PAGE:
As member of the Bar Human Rights Committee, Sangeetha attended the BHRC’s panel discussion in Parliament entitled ‘Hiding in Plain Sight – The extraordinary scale of human rights violations in Xinjiang, China’ on 26th June 2019.  The event was co-hosted by the All Party Parliamentary Human Rights group.  The discussion shone a light on the treatment of Turkic muslims in Xinjiang and how to hold China accountable for the extraordinary extent of the human rights violations taking place.

 

The most authoritative estimate of figures suggest that since Spring 2017 over 1 million Uyghurs and other Turkic Muslims are being detained in ‘political education camps.’  Several million more Uyghurs are subject to restrictions on their liberty in the same region.  China first denied that the detentions were taking place but in the summer of 2018 finally acknowledged the existence of ‘education centres.’  Beyond this the only sources of evidence relied upon are official procurement documents for contracts show that the Chinese government have contracted to build ‘transformation education centres’, satellite imagery and reports from diaspora Uyghurs.

 

Human Rights Watch describes treatment in the camps ‘they are subjected to forced political indoctrination, renunciation of their Islamic faith, mistreatment, and, in some cases, torture. Numerous UN experts, treaty bodies, and the High Commissioner for Human Rights have expressed grave concern about the situation in Xinjiang and called for unrestricted access to the region.’  

 

The discussion raised concern about the impossibility of obtaining domestic remedies for detention.  Human rights defenders and lawyers are systematically being prevented, through mass arrests, prosecution for sedition and disbarment, from challenging the State’s unlawful exercise of detention and torture.  It is unclear what the legal basis is for the detentions that are taking place.  Under China’s constitution one can only lawfully detain for up to 15 days for crimes that do not fall under the criminal code, but we know people are being detained for much longer.  The only domestic challenge to the education centres (which are similar to the legal education centres used to eradicate falun gong supporters) has led to the detention and torture of the four lawyers concerned.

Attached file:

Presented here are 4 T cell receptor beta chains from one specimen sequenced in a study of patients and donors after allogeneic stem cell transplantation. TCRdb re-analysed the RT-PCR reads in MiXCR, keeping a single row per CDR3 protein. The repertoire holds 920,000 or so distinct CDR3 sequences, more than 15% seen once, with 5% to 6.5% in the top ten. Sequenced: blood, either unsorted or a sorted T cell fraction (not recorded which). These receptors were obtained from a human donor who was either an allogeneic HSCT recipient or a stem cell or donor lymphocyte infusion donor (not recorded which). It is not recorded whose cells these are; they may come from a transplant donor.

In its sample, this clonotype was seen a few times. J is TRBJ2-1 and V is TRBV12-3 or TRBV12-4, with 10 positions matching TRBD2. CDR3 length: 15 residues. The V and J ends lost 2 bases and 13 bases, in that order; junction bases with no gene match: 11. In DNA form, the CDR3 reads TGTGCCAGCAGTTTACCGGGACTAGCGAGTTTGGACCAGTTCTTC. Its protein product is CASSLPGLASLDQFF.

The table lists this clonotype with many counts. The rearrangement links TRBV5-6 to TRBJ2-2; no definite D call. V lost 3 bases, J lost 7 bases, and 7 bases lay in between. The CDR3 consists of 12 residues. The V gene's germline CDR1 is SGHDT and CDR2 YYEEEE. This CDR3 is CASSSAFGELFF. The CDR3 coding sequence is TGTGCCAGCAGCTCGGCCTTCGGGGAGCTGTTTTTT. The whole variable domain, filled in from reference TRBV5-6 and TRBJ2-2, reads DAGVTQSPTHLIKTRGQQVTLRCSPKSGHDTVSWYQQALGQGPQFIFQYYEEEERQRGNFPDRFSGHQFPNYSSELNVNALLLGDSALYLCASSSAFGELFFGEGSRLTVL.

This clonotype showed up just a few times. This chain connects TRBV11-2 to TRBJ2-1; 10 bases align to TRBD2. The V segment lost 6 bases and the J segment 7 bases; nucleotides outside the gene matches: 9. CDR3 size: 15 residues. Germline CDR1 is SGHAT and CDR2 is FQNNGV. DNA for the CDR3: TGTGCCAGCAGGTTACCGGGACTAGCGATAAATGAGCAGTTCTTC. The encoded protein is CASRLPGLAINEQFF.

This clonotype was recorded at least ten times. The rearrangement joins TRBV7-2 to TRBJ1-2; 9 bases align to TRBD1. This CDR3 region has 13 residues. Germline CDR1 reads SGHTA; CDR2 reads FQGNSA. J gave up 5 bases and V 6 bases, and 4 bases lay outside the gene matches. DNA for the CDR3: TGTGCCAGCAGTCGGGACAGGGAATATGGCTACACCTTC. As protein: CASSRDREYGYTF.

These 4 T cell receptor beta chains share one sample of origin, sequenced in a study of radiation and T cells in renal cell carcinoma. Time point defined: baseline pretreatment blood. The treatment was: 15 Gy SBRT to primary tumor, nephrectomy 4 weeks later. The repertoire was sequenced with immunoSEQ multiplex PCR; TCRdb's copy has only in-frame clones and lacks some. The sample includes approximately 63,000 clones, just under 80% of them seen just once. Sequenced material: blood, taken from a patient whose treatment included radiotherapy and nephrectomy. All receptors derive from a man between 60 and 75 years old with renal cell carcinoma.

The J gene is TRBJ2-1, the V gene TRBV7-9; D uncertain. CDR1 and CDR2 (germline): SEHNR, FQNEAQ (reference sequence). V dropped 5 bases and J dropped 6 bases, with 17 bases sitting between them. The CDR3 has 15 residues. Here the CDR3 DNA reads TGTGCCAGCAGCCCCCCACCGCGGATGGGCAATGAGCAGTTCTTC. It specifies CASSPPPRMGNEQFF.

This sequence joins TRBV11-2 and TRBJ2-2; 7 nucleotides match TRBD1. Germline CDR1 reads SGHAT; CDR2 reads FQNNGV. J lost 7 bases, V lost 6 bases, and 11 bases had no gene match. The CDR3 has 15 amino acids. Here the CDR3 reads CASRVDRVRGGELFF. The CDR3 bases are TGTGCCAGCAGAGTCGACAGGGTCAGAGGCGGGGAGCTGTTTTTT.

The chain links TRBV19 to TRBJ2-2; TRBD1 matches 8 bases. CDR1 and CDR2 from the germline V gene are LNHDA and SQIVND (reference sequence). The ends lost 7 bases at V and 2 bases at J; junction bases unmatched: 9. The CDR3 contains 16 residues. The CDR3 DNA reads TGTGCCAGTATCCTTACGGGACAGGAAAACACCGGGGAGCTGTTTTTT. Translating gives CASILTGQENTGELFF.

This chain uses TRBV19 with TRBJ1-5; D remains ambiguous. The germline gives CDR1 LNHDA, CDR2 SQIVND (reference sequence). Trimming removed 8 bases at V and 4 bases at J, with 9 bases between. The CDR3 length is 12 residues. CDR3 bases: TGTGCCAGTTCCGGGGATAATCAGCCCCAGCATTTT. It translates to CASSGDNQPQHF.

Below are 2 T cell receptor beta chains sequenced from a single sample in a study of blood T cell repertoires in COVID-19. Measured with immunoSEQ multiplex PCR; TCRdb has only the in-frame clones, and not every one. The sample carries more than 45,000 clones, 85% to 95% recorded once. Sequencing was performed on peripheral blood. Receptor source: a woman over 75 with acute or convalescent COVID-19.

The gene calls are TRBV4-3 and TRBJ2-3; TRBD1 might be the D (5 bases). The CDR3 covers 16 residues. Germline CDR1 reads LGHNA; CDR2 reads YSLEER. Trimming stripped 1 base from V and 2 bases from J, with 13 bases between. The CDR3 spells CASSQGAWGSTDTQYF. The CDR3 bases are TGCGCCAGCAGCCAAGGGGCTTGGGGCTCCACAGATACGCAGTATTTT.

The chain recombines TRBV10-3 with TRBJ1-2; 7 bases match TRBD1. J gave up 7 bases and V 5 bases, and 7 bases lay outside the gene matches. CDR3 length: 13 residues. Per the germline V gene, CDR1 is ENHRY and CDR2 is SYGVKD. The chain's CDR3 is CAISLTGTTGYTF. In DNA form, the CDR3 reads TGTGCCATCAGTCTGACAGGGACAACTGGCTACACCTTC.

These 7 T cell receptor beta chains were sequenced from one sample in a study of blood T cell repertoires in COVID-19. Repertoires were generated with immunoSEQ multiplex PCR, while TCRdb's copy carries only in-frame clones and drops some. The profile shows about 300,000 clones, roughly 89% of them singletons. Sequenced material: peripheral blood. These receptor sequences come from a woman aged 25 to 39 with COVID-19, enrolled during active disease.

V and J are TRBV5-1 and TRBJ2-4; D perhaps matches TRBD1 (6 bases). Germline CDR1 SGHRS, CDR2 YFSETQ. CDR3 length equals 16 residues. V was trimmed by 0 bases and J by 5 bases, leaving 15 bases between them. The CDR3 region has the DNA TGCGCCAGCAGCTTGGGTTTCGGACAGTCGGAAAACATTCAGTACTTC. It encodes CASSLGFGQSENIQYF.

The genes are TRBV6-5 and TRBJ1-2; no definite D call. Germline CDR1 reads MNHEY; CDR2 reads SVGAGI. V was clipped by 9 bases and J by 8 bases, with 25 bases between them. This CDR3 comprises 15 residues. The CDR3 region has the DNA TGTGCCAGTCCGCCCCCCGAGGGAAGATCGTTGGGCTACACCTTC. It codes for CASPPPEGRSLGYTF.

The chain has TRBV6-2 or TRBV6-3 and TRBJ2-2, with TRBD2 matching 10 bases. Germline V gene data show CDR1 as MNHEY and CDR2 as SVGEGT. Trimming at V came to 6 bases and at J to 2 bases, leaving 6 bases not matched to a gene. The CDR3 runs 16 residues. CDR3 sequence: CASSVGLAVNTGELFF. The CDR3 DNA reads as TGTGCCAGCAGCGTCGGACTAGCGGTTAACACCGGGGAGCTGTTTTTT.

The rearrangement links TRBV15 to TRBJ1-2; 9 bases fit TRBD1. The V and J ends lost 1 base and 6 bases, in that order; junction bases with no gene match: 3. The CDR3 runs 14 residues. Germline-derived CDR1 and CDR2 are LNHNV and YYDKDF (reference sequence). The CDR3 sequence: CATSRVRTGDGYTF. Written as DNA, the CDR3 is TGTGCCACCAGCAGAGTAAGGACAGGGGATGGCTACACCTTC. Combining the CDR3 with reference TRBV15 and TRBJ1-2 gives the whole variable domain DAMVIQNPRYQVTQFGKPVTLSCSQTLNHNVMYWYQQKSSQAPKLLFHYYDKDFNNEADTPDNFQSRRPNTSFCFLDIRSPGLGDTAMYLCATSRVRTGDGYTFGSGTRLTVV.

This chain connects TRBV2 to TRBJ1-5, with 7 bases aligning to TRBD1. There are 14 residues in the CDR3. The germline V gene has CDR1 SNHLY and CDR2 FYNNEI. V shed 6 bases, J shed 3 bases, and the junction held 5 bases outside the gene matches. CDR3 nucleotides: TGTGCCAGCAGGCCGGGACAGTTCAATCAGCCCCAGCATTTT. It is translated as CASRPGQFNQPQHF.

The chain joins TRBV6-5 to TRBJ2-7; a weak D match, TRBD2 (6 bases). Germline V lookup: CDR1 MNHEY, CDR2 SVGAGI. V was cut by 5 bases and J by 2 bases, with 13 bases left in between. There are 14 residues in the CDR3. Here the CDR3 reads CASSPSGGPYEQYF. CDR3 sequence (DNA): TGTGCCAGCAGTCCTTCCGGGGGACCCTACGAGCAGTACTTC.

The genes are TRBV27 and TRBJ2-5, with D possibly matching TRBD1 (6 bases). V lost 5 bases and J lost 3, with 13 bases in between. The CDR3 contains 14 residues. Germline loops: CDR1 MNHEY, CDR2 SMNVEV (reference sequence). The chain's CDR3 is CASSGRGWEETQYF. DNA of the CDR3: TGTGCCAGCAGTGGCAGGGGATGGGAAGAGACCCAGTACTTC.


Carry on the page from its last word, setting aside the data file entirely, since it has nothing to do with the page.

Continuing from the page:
All those present, including the MPs, agreed that the scale of these systematic detentions, which are both arbitrary and unlawful, the curtailment of freedom of religious expression and of liberty requires urgent and innovative international attention.  An APPG has now been established to explore the potential avenues of accountability.  Under international law there is strong evidence to suggest that what is happening in the re-education camps may constitute crimes against humanity, however there is no prospect of referral to the ICC whilst China holds a right of veto in the Security Council.  Consideration must be had to whether the UK should exercise jurisdiction to prosecute Directors of Chinese companies or officials from the region who are complicit in the abuses being committed.  This requires a proper body of evidence to form the foundation for such accountability.  The UK has the power to establish a fact-finding mission to report to the Human Rights Council in an internationally recognised mechanism.

 

It is imperative that advocates for human rights engage with the APPG to build political will around this urgent issue.

 

The APPG’s report can be found here.